There are some headlines destined for a place in the newspaper hall of fame. “Super Cally Go Ballistic Celtic are Atrocious” is one. “Zip Me Up Before You Go Go” another.

The occasion for the latter: pop megastar George Michael had been arrested for a public order offence in a men’s toilet in Beverly Hills, Los Angeles, or as the Sun put it “nicked for sex act in loo”. The tabloids had been speculating about the star’s sexuality for years, but never went further. With the arrest it looked like open season could now commence.

Except hold that phone. As set out in George Michael: Outed (Channel 4, Monday-Tuesday, 9pm), events did not go that way. Instead of retreating into his corner, Michael came out fighting with appearances on the biggest chat shows of the day plus of course, releasing that song, Outside, and THAT video.

Outed is a tale of showbiz excess and tabloid cunning, one that put the media up against George Michael and asked the public to choose. Then, as now, everybody loved George and he went on to ever greater success. He is still missed.

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Writer-director W. Kamau Bell was enjoying that moment between finishing a documentary and sending it out into the world. His film was about the jailing of Bill Cosby for sexual assault. The comedian and actor, known as “America’s dad” for his family-friendly roles, had been sentenced to three to ten years. Case closed, or so it seemed.

But after two years Cosby was unexpectedly released, his conviction overturned by the court. Kamau Bell was not the only observer left scratching his head. Cosby appeared to have defied the odds once again.

So it was back to the start for Kamau Bell and his film, and this time there were even more questions to be asked. What was going on? What was it about this man that he figured so largely in the lives of many Americans? The allegations against him - were they true? If they were, why did it take so long for complaints to be made?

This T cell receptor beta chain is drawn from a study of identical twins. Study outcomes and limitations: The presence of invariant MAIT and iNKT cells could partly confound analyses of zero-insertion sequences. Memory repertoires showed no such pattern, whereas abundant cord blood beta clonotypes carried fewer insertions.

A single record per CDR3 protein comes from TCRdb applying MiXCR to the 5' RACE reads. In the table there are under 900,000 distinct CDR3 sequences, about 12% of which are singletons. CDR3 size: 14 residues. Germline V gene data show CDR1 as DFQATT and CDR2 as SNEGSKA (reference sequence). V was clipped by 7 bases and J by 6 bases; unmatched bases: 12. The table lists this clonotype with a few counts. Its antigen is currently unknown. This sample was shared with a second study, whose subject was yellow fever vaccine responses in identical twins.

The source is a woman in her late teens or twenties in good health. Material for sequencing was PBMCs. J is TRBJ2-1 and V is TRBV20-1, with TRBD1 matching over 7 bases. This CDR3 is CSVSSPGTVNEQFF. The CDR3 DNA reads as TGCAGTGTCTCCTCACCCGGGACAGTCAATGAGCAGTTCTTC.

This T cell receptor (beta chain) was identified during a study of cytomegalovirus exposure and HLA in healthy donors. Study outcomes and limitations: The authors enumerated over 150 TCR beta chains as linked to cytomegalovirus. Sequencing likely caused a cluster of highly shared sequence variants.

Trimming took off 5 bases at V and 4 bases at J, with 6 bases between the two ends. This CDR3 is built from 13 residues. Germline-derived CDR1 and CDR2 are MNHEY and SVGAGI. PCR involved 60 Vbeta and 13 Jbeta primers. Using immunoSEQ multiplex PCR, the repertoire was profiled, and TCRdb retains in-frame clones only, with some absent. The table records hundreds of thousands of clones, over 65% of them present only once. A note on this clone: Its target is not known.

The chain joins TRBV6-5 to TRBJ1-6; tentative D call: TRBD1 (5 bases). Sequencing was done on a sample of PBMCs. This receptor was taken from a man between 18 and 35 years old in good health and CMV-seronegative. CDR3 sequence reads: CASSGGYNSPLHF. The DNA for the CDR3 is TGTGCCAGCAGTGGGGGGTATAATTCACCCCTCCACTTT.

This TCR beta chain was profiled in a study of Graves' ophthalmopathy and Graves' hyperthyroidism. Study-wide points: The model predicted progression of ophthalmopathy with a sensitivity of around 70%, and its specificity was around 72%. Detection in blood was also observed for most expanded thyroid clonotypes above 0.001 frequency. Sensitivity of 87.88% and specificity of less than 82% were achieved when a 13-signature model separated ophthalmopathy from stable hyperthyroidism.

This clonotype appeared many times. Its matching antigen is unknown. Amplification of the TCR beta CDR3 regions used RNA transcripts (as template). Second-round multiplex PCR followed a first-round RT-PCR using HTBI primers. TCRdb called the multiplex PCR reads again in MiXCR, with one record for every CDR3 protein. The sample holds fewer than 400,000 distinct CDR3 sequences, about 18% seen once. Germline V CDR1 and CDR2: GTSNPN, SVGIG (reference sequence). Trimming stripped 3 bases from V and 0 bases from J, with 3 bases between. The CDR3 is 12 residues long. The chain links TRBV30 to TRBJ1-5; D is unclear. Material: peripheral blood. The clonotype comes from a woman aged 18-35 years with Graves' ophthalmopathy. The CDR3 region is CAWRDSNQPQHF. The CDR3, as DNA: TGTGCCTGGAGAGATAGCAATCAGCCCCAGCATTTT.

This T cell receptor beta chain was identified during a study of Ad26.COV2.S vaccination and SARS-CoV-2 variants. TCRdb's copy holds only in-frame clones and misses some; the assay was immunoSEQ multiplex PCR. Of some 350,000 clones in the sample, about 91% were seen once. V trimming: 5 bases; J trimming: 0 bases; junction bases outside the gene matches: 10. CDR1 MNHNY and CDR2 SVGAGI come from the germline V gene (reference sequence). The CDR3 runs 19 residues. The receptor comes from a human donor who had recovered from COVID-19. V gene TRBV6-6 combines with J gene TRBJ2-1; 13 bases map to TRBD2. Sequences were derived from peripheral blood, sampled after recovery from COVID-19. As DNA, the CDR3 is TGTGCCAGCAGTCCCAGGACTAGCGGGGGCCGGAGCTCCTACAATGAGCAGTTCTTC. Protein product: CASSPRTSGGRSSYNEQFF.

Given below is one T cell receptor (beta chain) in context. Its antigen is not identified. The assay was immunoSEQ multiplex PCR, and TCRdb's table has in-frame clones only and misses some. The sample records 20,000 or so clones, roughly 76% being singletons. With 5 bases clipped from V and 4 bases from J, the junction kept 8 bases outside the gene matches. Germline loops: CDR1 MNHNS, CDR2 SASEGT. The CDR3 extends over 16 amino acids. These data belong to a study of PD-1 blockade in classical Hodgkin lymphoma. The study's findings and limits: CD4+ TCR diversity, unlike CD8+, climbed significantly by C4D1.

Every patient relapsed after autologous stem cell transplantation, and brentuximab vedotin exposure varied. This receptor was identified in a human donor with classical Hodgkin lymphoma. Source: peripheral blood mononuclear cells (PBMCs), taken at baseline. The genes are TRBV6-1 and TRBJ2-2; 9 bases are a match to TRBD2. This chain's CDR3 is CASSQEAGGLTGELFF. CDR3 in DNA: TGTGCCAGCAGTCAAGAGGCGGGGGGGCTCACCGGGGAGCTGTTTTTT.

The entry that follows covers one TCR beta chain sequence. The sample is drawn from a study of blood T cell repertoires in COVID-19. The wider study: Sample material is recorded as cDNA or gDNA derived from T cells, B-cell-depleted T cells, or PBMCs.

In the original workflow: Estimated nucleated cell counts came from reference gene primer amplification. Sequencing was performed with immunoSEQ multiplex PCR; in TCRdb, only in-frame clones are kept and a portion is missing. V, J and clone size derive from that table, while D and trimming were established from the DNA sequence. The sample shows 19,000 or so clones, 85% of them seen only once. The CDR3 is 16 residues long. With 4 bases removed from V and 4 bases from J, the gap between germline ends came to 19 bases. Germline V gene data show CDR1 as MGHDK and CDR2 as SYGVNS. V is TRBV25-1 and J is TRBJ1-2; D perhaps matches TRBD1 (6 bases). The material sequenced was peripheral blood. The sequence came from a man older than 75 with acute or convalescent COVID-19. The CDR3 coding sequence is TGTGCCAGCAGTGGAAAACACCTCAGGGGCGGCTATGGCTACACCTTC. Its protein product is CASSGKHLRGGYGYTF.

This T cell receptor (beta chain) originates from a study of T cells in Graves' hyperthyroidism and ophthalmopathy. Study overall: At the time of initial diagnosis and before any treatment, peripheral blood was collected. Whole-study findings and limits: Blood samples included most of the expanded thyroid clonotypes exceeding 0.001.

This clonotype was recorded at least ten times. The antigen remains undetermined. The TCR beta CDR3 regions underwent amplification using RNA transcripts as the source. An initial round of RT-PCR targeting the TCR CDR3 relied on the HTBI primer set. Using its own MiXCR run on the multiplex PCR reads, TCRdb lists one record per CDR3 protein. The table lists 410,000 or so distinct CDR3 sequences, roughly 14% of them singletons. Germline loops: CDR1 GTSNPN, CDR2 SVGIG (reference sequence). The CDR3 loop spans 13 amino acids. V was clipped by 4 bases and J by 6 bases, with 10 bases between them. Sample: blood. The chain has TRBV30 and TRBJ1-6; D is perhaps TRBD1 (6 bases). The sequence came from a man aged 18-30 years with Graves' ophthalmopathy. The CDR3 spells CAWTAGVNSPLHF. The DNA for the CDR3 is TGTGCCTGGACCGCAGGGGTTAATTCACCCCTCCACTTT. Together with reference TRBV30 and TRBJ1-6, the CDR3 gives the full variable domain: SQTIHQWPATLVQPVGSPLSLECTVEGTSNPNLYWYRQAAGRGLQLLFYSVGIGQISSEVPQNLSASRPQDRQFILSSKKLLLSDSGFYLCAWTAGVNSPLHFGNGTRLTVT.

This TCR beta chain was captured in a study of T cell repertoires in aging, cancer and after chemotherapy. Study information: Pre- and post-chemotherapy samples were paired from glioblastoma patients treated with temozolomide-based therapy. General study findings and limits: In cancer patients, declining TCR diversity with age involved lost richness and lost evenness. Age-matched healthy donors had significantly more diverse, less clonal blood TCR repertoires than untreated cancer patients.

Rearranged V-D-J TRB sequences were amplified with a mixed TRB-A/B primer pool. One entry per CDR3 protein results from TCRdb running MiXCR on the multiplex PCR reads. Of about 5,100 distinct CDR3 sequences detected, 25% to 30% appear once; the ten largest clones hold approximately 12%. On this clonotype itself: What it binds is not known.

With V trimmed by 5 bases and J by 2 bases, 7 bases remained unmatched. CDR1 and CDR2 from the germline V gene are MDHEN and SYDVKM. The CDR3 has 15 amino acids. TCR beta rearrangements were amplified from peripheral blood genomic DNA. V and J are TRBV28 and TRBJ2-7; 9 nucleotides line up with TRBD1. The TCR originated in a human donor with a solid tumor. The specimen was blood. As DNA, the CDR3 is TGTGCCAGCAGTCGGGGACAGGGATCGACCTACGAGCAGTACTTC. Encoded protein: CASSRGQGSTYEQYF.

The result is the four-part documentary We Need to Talk About Cosby (BBC2, Sunday, 9pm). In the early 1960s Cosby, a college dropout, was working as a bartender. Always the guy with a joke, someone suggested he try his hand at stand-up comedy. He was soon spotted and rose to prominence just as fast.

The Herald: Bill Cosby in courtBill Cosby in court (Image: free)

He broke the mould for black actors when he was cast in the television show I Spy, a secret agent caper. Cosby’s character was smart, handsome, and the equal of his white peers – quite a breakthrough in the segregated America of the times.

While on the show Cosby also brought to an end Hollywood’s grisly habit of using white stunt men made up to look like black actors.

By the mid 1960s he seemed to have it all, great career, marriage, a family, Grammy-winning albums of his comedy. It was in the albums that some would later detect the beginnings of the trouble to come. All those yarns about tampering with women’s drinks. Even with the hideous misogyny of the day, something felt “off”.

By the time episode one ends, Kamau Bell is up and running. Some terrific footage has been assembled and the talking heads are uniformly excellent. Even if you think you know Cosby’s story, Kamau Bell has something important to say, not least about the corrupting power of celebrity and the dangers of believing the hype.

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Yon Alan Carr can put in quite the shift. The comedian and chat show host has only recently finished helping Amanda Holden bring a house back to life in Sicily, and now he is back with a new series of Interior Design Masters with Alan Carr (BBC1, Tuesday, 8pm).

The successful format is the same, ten amateurs competing against each other for the ultimate prize of an interior design contract. The endlessly stylish Michelle Ogundehin, a woman you just know has a cashmere throw on her sofa, returns as chief judge.

The first task is the usual “do up a show home”, in this case new flats for rent in a chi-chi new block at Elephant and Castle. Each pair of designers is given a brief they must work to, for example, mature couple in their 40s (“Is that mature now?” asks Alan), family with one child, and so on. There’s a budget of £1800 and two days to finish the job. If that seems impossible, there are tradespeople on hand to help.

There’s a nice vibe to Interior Design Masters, much of it generated by Carr but the friendly bunch of contestants helps too.

Last year’s winner, Banjo Beale, based in the Hebrides, has parlayed his success into an additional career as a television presenter. He was a poacher turned gamekeeper judge on Scotland’s Home of the Year, and there is a new makeover challenge show. Designing The Hebrides, arriving later this year.